Each other! And better knowledge of God, who is a Living Person, not a visualization from the old pictures. Such a God brought us up as free and responsible people to set up a family as our way to Him. The Movement for us is not only  prayer, but, to a large extent, the school of life that prepared us for everyday duties, cooperation and taking up responsibility for ourselves and our relatives. In the Domestic Church we discovered that our belonging to the family branch of the Movement is a valuable and real help in married and family life – a tool that you cannot find in newspapers or on the internet. It is a tool to build a happy marriage and a happy family. It helps to bring up children that we won’t be ashamed of in front of God and people. For such a Movement, we thank God !

Justyna and Łukasz


For us the Movement is a way of staying beside Jesus and in the Church. We belong to a community where it is easier to live your life. Here we meet families for whom it is God, prayer, and faith that are most important. For several years,  we were members of a Renewal in the Holy Spirit community, so we had a relationship with God all the time; however, we were lacking something and seeking more. A familiar priest invited us to a Domestic Church circle in our new place of residence. We understood that invitation to be the sign from God, and we accepted it. We are still here and are getting closer to each other and to God all the time. It is the Domestic Church formation and the commitments that support us. God blesses us and our three children in our daily life, work, and relationships with others. He allows us to stay optimistic about life.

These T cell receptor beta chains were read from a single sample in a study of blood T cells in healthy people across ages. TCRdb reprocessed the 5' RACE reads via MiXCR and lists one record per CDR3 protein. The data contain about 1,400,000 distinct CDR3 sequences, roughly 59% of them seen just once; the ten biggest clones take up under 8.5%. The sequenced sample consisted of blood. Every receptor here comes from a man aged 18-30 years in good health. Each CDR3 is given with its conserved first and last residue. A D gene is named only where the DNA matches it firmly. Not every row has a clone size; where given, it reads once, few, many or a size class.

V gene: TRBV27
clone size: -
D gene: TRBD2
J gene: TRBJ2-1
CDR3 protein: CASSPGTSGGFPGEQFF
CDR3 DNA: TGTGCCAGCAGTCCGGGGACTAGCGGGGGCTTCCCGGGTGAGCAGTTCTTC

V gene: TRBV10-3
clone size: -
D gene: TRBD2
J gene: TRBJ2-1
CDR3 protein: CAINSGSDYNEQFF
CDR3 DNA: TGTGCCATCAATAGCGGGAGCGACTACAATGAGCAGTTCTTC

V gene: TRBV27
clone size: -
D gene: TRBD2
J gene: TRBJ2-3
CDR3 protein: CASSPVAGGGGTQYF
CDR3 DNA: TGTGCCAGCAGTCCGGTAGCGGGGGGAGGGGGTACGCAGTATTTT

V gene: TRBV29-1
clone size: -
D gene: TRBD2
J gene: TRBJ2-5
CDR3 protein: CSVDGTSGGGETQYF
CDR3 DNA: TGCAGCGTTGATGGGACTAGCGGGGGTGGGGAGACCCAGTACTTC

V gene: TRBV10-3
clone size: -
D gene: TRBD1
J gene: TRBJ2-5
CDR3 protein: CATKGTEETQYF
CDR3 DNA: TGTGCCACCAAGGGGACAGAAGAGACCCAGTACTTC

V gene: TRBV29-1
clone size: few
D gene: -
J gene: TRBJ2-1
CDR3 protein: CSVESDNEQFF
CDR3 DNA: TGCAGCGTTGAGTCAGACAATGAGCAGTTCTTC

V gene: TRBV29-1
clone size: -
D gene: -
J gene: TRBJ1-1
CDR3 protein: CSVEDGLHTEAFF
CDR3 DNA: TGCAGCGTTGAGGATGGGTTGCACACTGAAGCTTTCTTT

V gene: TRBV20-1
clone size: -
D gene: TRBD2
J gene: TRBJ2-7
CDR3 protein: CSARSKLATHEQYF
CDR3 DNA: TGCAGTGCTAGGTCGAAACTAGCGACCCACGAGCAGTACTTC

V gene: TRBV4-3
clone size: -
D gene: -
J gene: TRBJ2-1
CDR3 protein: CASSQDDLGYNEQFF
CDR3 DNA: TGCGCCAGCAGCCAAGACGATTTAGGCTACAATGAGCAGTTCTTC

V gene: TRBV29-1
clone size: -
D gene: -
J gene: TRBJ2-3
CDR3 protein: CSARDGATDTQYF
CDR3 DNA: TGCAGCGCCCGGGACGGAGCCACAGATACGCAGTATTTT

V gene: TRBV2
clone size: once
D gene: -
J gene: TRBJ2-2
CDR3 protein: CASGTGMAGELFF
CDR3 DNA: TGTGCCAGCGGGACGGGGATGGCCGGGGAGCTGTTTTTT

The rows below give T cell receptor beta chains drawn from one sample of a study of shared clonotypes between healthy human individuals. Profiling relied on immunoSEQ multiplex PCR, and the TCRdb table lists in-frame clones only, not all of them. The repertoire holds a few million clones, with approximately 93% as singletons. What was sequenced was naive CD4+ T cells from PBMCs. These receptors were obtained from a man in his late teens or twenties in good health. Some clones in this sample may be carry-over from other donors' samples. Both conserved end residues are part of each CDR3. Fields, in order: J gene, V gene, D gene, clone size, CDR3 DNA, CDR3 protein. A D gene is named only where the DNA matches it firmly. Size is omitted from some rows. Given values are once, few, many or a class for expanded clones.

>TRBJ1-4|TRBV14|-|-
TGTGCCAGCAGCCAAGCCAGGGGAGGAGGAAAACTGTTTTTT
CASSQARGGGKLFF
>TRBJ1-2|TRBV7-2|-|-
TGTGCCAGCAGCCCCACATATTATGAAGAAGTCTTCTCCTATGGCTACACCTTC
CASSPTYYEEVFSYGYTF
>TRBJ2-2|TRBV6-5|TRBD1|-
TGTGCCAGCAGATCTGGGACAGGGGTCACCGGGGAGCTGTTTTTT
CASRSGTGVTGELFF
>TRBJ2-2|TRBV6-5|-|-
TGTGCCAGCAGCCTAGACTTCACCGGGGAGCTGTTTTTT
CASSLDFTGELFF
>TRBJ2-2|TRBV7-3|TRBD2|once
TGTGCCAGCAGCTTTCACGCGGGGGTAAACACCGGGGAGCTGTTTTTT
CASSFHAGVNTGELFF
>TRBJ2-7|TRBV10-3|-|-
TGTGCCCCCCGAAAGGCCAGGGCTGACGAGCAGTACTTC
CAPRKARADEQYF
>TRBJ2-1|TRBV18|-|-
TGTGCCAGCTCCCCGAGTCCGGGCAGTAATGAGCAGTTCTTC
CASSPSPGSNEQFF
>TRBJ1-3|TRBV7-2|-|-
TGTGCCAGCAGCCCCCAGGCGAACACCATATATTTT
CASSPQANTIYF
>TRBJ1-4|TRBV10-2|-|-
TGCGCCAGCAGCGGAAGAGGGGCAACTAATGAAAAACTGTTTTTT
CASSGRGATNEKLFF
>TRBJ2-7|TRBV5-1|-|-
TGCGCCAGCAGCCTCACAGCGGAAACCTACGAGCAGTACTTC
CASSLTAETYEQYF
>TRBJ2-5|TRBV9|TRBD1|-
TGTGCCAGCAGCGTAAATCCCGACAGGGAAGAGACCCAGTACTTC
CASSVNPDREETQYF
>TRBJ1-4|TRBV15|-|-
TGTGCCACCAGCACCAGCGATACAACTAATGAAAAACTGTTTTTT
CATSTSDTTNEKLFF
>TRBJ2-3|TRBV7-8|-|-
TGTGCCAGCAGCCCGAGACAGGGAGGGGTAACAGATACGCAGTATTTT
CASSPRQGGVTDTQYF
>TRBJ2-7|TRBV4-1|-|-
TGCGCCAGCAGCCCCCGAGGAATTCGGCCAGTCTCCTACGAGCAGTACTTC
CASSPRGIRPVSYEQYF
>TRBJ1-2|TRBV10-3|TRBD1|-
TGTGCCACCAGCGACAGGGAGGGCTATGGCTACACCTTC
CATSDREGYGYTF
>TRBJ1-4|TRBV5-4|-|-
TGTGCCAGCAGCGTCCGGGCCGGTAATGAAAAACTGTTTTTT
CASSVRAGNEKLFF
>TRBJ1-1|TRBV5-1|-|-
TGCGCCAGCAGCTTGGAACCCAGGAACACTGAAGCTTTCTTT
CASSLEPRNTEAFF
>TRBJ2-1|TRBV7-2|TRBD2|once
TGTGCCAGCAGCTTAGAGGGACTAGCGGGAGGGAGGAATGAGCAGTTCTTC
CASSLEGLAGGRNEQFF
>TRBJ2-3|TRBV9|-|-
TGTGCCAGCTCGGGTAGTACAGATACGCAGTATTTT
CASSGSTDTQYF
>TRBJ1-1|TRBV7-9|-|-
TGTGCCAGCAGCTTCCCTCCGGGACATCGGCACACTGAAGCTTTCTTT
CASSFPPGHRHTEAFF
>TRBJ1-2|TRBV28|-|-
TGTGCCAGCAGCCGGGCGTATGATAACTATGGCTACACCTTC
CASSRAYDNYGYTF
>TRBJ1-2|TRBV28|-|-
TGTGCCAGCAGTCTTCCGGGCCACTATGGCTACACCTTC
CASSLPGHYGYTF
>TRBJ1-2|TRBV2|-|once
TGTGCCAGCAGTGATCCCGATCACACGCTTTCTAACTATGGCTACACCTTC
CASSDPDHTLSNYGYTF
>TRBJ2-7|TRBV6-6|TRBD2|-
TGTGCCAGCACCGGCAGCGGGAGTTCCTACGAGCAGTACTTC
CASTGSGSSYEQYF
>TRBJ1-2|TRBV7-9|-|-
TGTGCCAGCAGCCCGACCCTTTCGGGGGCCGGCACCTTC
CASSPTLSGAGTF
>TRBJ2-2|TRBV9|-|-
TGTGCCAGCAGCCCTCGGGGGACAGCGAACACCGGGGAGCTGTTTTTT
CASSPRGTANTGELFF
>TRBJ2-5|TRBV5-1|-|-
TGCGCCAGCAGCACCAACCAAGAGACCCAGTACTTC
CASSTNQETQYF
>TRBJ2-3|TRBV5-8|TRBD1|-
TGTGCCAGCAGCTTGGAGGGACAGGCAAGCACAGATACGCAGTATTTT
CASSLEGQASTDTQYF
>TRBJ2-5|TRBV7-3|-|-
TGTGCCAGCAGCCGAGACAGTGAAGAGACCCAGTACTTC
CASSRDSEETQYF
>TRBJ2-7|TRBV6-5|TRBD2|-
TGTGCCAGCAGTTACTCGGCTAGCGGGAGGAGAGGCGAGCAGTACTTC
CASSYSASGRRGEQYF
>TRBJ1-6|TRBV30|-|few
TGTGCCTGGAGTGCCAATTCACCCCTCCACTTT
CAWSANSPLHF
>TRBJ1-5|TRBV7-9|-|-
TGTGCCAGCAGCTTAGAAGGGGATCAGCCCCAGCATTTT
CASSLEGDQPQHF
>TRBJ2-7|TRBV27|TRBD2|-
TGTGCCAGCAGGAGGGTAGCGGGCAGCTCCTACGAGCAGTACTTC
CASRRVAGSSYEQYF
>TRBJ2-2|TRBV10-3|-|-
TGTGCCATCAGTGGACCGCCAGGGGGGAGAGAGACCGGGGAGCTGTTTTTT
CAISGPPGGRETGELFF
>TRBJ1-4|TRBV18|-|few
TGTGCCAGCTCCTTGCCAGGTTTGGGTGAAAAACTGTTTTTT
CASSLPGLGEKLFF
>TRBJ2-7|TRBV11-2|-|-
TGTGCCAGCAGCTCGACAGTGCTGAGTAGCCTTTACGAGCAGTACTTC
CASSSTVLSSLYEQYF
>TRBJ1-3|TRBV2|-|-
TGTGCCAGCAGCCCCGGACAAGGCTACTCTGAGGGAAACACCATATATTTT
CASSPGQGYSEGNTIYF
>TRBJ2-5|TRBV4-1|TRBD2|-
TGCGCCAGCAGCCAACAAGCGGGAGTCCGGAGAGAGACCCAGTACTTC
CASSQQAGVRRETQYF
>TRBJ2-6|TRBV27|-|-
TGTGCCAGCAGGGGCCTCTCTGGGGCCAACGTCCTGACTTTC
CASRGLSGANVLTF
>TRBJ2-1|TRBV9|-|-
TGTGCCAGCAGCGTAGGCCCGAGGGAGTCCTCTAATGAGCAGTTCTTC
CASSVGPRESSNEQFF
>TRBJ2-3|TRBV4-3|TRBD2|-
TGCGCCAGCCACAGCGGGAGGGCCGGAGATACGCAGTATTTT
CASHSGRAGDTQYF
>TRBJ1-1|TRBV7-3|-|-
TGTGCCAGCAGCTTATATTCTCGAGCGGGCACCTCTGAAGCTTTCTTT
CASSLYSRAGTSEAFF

Justyna and Grzesiek



More than two years into our  journey with Domestic Church, this movement has been a great, great gift to our marriage. God used Domestic Church to begin a slow, but sure healing process that has unified Michael and me through the simple and faithful practice of our faith–together. We don’t have the perfect marriage, and we won’t be writing a book any time soon about how to have the perfect one. What we do have is good foundations, built on habit and faithfulness rather than just ideals or nice ideas. What we have is the gentle accountability of our circle and priest–and one another–to help us keep always trying, trying, trying to connect with one another and with God, and not give up. 

Domestic Church actually uses the wheel–it doesn’t reinvent it